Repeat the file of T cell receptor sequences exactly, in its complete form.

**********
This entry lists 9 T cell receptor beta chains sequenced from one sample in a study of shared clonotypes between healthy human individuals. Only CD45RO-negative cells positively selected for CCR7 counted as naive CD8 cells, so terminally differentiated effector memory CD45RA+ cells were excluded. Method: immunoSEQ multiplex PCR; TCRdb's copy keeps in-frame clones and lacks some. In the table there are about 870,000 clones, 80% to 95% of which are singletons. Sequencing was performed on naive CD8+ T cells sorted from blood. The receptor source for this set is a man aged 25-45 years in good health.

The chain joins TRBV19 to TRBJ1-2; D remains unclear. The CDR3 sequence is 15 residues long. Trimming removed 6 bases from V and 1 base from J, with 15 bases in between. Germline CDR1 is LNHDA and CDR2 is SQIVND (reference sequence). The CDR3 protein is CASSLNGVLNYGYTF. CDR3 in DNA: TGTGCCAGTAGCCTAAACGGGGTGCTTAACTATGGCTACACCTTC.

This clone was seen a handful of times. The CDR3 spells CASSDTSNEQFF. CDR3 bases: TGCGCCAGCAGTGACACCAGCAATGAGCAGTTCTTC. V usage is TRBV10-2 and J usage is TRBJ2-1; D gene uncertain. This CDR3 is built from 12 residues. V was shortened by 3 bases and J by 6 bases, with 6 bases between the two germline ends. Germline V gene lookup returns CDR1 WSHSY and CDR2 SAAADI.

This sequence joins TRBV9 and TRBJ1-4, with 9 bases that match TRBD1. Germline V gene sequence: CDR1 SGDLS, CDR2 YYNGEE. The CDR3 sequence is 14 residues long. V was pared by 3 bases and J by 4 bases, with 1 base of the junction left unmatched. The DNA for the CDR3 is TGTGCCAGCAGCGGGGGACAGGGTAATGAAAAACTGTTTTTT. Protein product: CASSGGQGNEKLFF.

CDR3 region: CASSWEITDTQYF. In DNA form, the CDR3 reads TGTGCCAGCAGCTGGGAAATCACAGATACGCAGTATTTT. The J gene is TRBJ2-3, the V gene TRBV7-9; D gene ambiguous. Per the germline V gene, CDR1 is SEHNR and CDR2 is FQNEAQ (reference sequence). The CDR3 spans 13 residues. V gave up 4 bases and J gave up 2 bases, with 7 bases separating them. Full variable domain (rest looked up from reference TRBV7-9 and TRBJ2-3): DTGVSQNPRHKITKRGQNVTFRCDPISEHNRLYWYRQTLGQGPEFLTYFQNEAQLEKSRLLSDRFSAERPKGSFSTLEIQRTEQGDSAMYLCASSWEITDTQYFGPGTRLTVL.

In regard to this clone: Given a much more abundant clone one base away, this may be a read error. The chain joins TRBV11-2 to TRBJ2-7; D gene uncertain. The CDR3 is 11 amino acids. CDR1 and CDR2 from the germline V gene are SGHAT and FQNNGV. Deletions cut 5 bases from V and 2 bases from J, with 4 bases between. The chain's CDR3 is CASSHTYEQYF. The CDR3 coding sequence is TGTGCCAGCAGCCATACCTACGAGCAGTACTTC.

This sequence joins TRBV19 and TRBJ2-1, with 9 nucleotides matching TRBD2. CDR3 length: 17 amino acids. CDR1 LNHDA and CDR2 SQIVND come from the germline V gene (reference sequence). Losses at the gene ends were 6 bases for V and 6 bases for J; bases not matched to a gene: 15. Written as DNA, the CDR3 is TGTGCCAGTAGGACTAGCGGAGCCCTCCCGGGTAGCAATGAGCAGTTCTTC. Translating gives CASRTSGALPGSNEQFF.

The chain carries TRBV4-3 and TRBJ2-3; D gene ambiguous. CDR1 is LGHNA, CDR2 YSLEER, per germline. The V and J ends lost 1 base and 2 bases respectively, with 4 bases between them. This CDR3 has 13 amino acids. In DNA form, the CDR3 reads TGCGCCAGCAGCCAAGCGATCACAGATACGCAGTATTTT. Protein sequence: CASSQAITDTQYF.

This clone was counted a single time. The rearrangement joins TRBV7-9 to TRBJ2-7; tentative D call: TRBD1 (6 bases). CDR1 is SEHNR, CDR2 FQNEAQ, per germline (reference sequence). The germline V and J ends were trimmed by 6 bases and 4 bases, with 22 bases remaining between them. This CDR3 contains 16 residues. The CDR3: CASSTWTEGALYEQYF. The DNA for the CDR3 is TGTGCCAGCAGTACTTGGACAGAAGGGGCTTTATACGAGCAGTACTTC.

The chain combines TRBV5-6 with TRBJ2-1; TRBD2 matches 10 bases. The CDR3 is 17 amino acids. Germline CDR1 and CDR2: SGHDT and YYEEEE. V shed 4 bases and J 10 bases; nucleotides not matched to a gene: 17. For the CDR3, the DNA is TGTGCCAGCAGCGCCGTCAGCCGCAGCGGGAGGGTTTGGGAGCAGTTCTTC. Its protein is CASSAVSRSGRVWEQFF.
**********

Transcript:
This entry lists 9 T cell receptor beta chains sequenced from one sample in a study of shared clonotypes between healthy human individuals. Only CD45RO-negative cells positively selected for CCR7 counted as naive CD8 cells, so terminally differentiated effector memory CD45RA+ cells were excluded. Method: immunoSEQ multiplex PCR; TCRdb's copy keeps in-frame clones and lacks some. In the table there are about 870,000 clones, 80% to 95% of which are singletons. Sequencing was performed on naive CD8+ T cells sorted from blood. The receptor source for this set is a man aged 25-45 years in good health.

The chain joins TRBV19 to TRBJ1-2; D remains unclear. The CDR3 sequence is 15 residues long. Trimming removed 6 bases from V and 1 base from J, with 15 bases in between. Germline CDR1 is LNHDA and CDR2 is SQIVND (reference sequence). The CDR3 protein is CASSLNGVLNYGYTF. CDR3 in DNA: TGTGCCAGTAGCCTAAACGGGGTGCTTAACTATGGCTACACCTTC.

This clone was seen a handful of times. The CDR3 spells CASSDTSNEQFF. CDR3 bases: TGCGCCAGCAGTGACACCAGCAATGAGCAGTTCTTC. V usage is TRBV10-2 and J usage is TRBJ2-1; D gene uncertain. This CDR3 is built from 12 residues. V was shortened by 3 bases and J by 6 bases, with 6 bases between the two germline ends. Germline V gene lookup returns CDR1 WSHSY and CDR2 SAAADI.

This sequence joins TRBV9 and TRBJ1-4, with 9 bases that match TRBD1. Germline V gene sequence: CDR1 SGDLS, CDR2 YYNGEE. The CDR3 sequence is 14 residues long. V was pared by 3 bases and J by 4 bases, with 1 base of the junction left unmatched. The DNA for the CDR3 is TGTGCCAGCAGCGGGGGACAGGGTAATGAAAAACTGTTTTTT. Protein product: CASSGGQGNEKLFF.

CDR3 region: CASSWEITDTQYF. In DNA form, the CDR3 reads TGTGCCAGCAGCTGGGAAATCACAGATACGCAGTATTTT. The J gene is TRBJ2-3, the V gene TRBV7-9; D gene ambiguous. Per the germline V gene, CDR1 is SEHNR and CDR2 is FQNEAQ (reference sequence). The CDR3 spans 13 residues. V gave up 4 bases and J gave up 2 bases, with 7 bases separating them. Full variable domain (rest looked up from reference TRBV7-9 and TRBJ2-3): DTGVSQNPRHKITKRGQNVTFRCDPISEHNRLYWYRQTLGQGPEFLTYFQNEAQLEKSRLLSDRFSAERPKGSFSTLEIQRTEQGDSAMYLCASSWEITDTQYFGPGTRLTVL.

In regard to this clone: Given a much more abundant clone one base away, this may be a read error. The chain joins TRBV11-2 to TRBJ2-7; D gene uncertain. The CDR3 is 11 amino acids. CDR1 and CDR2 from the germline V gene are SGHAT and FQNNGV. Deletions cut 5 bases from V and 2 bases from J, with 4 bases between. The chain's CDR3 is CASSHTYEQYF. The CDR3 coding sequence is TGTGCCAGCAGCCATACCTACGAGCAGTACTTC.

This sequence joins TRBV19 and TRBJ2-1, with 9 nucleotides matching TRBD2. CDR3 length: 17 amino acids. CDR1 LNHDA and CDR2 SQIVND come from the germline V gene (reference sequence). Losses at the gene ends were 6 bases for V and 6 bases for J; bases not matched to a gene: 15. Written as DNA, the CDR3 is TGTGCCAGTAGGACTAGCGGAGCCCTCCCGGGTAGCAATGAGCAGTTCTTC. Translating gives CASRTSGALPGSNEQFF.

The chain carries TRBV4-3 and TRBJ2-3; D gene ambiguous. CDR1 is LGHNA, CDR2 YSLEER, per germline. The V and J ends lost 1 base and 2 bases respectively, with 4 bases between them. This CDR3 has 13 amino acids. In DNA form, the CDR3 reads TGCGCCAGCAGCCAAGCGATCACAGATACGCAGTATTTT. Protein sequence: CASSQAITDTQYF.

This clone was counted a single time. The rearrangement joins TRBV7-9 to TRBJ2-7; tentative D call: TRBD1 (6 bases). CDR1 is SEHNR, CDR2 FQNEAQ, per germline (reference sequence). The germline V and J ends were trimmed by 6 bases and 4 bases, with 22 bases remaining between them. This CDR3 contains 16 residues. The CDR3: CASSTWTEGALYEQYF. The DNA for the CDR3 is TGTGCCAGCAGTACTTGGACAGAAGGGGCTTTATACGAGCAGTACTTC.

The chain combines TRBV5-6 with TRBJ2-1; TRBD2 matches 10 bases. The CDR3 is 17 amino acids. Germline CDR1 and CDR2: SGHDT and YYEEEE. V shed 4 bases and J 10 bases; nucleotides not matched to a gene: 17. For the CDR3, the DNA is TGTGCCAGCAGCGCCGTCAGCCGCAGCGGGAGGGTTTGGGAGCAGTTCTTC. Its protein is CASSAVSRSGRVWEQFF.